Palermo was a thriving port on the Missouri in the 1850s. Steamboats lined up to load and unload merchandise. Hotels flourished and pleasure cruises came from St. Louis. When the steamboat business collapsed, the railroad came. But the railroad had no depot, and passengers had to flag down trains from the platform. After a few years, the trains stopped coming altogether. By 1904 the post office was gone.
Like hundreds of towns across Kansas, Palermo peaked then petered, leaving behind only a faded image of its former self. Now it's a ghost town-a shadowy remnant of what it once was, says Daniel Fitzgerald. Some ghost towns are completely gone, he says, while others remain as abandoned ruins or foundations. Some even have small populations and community spirit, but none are the bustling sites they once were. All are towns that time has passed by.
Providing an intriguing glimpse into the past, Fitzgerald takes us on a journey around the state—to Goguac and Itasca, routed around by the railroads; to Eustis, loser of the county seat; to Fostoria, booming then busting as a mining town; to Old Clear Water, abandoned when the sun set on the Cheyenne cattle trail; and to Paradise, ravaged by fire during the depression and unable to fully recover. He leads us through Kalida, with too little water, Strawn—now on the bottom of John Redmond Reservoir—with too much, and Quindaro before it was consumed by Kansas City.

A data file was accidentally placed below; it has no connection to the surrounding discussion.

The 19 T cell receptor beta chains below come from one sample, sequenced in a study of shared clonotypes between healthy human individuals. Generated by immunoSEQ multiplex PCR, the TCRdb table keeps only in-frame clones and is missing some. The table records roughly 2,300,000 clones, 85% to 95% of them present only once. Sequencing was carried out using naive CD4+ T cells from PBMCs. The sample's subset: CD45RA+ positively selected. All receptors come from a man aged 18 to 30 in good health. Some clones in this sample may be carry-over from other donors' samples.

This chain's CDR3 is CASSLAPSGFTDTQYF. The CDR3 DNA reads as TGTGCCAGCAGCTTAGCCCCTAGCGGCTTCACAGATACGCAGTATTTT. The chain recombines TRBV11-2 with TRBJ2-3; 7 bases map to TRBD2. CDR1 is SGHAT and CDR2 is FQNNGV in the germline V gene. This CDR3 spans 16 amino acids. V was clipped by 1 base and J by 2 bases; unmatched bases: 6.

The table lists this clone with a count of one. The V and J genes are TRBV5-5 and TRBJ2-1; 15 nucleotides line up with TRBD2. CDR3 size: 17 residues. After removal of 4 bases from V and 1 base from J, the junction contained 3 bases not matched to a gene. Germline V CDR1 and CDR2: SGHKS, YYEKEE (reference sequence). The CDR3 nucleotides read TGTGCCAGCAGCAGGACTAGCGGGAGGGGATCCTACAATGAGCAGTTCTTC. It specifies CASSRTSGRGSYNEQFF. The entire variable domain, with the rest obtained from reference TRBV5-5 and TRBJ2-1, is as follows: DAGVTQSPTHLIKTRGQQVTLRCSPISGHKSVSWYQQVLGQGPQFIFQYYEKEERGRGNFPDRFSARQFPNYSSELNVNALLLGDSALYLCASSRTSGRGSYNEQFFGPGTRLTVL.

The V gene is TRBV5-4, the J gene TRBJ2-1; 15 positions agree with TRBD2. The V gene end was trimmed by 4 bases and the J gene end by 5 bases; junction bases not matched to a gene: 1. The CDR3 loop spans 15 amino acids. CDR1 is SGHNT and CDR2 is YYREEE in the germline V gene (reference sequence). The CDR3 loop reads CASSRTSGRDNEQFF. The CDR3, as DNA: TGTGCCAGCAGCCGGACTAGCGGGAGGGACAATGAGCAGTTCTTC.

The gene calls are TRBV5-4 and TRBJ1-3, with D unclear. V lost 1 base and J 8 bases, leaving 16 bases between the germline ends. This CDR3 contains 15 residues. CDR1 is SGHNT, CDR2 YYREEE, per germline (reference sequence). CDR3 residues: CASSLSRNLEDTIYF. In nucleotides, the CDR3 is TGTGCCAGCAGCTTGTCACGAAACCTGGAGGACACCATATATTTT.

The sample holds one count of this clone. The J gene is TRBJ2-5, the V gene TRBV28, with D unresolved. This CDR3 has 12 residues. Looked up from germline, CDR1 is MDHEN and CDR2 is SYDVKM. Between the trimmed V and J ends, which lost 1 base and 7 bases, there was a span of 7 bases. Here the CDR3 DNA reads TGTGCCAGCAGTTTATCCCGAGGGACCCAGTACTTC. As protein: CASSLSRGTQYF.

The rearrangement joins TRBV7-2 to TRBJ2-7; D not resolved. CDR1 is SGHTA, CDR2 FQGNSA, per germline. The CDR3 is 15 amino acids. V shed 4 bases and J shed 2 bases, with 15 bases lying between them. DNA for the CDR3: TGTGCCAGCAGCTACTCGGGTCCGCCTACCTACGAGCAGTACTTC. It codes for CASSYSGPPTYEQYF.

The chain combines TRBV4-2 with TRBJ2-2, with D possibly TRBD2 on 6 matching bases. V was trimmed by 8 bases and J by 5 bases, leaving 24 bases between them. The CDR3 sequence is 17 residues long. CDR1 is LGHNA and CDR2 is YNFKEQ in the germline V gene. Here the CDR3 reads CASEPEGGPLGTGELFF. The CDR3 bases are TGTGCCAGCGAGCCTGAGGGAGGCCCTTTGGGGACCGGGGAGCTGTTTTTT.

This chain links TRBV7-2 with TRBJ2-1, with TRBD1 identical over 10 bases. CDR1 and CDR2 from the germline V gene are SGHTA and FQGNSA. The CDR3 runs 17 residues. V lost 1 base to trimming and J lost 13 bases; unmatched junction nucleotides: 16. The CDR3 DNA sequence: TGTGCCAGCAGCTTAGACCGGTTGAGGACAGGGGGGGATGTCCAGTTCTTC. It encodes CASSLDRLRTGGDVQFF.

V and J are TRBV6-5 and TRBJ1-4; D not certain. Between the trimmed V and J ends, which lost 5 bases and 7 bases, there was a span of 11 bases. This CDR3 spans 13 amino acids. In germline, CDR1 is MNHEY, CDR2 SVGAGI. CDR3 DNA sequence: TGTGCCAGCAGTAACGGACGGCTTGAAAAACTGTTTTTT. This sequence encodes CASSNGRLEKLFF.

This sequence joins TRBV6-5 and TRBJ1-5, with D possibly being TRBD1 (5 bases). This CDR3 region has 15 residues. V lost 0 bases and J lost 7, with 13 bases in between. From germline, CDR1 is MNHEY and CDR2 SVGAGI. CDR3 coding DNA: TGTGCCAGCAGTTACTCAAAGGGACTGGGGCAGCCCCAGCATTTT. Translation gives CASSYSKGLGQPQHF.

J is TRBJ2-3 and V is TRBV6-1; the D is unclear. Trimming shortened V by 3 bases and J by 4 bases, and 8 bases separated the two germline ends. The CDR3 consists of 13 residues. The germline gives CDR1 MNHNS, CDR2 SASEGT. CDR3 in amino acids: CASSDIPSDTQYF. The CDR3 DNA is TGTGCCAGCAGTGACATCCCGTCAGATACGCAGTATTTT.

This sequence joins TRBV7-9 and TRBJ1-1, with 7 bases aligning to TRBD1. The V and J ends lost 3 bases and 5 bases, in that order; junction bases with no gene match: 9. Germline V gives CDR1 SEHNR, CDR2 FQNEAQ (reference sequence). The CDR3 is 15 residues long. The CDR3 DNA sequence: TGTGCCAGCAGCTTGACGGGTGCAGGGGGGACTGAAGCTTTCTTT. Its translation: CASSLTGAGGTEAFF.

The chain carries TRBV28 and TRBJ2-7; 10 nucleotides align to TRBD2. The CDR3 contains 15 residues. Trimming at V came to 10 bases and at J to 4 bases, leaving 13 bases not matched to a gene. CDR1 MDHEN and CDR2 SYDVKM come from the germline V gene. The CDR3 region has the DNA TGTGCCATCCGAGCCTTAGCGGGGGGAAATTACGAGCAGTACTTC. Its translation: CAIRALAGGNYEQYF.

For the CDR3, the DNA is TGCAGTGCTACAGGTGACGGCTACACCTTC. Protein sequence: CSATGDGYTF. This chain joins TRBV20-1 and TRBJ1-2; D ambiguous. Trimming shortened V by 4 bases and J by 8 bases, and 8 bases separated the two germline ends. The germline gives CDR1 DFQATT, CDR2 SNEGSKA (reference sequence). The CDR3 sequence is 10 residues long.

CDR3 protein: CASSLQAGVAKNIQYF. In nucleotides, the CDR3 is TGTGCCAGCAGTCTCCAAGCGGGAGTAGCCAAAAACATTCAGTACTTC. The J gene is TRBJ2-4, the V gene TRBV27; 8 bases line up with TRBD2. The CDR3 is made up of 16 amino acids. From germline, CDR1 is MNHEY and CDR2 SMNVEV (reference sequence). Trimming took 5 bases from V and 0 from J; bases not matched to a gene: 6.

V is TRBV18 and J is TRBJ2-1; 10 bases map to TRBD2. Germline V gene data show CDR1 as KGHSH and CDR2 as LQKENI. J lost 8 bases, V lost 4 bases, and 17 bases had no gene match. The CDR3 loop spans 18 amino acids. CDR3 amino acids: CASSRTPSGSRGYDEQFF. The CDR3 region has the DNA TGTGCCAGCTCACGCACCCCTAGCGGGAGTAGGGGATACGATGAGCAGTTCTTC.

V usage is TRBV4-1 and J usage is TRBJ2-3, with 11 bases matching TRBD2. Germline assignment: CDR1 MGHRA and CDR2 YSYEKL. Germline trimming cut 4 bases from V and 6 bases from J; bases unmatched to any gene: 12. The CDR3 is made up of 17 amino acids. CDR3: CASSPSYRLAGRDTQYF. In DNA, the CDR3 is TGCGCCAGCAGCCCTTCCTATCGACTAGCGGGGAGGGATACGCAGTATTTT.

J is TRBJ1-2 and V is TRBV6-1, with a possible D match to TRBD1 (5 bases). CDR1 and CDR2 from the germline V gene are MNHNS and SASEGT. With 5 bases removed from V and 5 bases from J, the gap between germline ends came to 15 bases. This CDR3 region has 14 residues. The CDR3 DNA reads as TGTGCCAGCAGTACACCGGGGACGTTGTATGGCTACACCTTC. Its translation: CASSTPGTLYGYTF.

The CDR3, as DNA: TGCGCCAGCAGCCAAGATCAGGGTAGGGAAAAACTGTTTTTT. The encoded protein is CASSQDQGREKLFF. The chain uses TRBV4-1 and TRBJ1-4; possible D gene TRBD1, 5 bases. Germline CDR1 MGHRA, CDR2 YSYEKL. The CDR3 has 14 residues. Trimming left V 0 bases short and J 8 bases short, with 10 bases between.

Examining why towns declined or were abandoned, Fitzgerald chronicles the births, descents, and heyday adventures of 106 of the more alluring ghost towns in the state. And, for the ghost-town enthusiast ready for a hunt, he supplies current descriptions of these once prosperous sites where the phantoms of unfulfilled dreams linger elusively among the remains.